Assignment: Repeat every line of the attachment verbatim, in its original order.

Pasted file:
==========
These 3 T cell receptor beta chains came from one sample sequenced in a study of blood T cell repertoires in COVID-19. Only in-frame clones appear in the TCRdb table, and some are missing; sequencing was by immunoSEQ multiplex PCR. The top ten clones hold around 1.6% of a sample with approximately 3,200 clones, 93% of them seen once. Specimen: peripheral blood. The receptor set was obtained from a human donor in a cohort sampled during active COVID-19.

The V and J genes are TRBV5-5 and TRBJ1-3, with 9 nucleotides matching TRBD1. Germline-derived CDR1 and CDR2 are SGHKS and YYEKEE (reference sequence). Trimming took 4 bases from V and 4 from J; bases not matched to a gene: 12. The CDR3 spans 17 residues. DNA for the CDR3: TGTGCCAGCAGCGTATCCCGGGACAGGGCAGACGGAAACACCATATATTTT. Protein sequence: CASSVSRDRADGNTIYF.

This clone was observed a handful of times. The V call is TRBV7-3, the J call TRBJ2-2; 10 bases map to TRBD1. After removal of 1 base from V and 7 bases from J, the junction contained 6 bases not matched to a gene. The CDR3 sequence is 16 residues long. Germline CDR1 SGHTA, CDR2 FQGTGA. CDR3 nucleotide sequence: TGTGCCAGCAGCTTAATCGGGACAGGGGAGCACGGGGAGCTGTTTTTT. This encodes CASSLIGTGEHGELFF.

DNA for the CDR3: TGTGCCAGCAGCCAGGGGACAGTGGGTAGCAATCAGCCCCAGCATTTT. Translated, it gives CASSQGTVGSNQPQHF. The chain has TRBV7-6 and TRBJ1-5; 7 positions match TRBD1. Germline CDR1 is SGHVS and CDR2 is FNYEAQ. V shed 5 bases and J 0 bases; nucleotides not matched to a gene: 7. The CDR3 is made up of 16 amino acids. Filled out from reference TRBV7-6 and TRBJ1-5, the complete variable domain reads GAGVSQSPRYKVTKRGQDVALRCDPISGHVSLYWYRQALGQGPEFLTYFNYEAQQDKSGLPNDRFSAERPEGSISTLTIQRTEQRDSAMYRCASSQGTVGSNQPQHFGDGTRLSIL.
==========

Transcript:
These 3 T cell receptor beta chains came from one sample sequenced in a study of blood T cell repertoires in COVID-19. Only in-frame clones appear in the TCRdb table, and some are missing; sequencing was by immunoSEQ multiplex PCR. The top ten clones hold around 1.6% of a sample with approximately 3,200 clones, 93% of them seen once. Specimen: peripheral blood. The receptor set was obtained from a human donor in a cohort sampled during active COVID-19.

The V and J genes are TRBV5-5 and TRBJ1-3, with 9 nucleotides matching TRBD1. Germline-derived CDR1 and CDR2 are SGHKS and YYEKEE (reference sequence). Trimming took 4 bases from V and 4 from J; bases not matched to a gene: 12. The CDR3 spans 17 residues. DNA for the CDR3: TGTGCCAGCAGCGTATCCCGGGACAGGGCAGACGGAAACACCATATATTTT. Protein sequence: CASSVSRDRADGNTIYF.

This clone was observed a handful of times. The V call is TRBV7-3, the J call TRBJ2-2; 10 bases map to TRBD1. After removal of 1 base from V and 7 bases from J, the junction contained 6 bases not matched to a gene. The CDR3 sequence is 16 residues long. Germline CDR1 SGHTA, CDR2 FQGTGA. CDR3 nucleotide sequence: TGTGCCAGCAGCTTAATCGGGACAGGGGAGCACGGGGAGCTGTTTTTT. This encodes CASSLIGTGEHGELFF.

DNA for the CDR3: TGTGCCAGCAGCCAGGGGACAGTGGGTAGCAATCAGCCCCAGCATTTT. Translated, it gives CASSQGTVGSNQPQHF. The chain has TRBV7-6 and TRBJ1-5; 7 positions match TRBD1. Germline CDR1 is SGHVS and CDR2 is FNYEAQ. V shed 5 bases and J 0 bases; nucleotides not matched to a gene: 7. The CDR3 is made up of 16 amino acids. Filled out from reference TRBV7-6 and TRBJ1-5, the complete variable domain reads GAGVSQSPRYKVTKRGQDVALRCDPISGHVSLYWYRQALGQGPEFLTYFNYEAQQDKSGLPNDRFSAERPEGSISTLTIQRTEQRDSAMYRCASSQGTVGSNQPQHFGDGTRLSIL.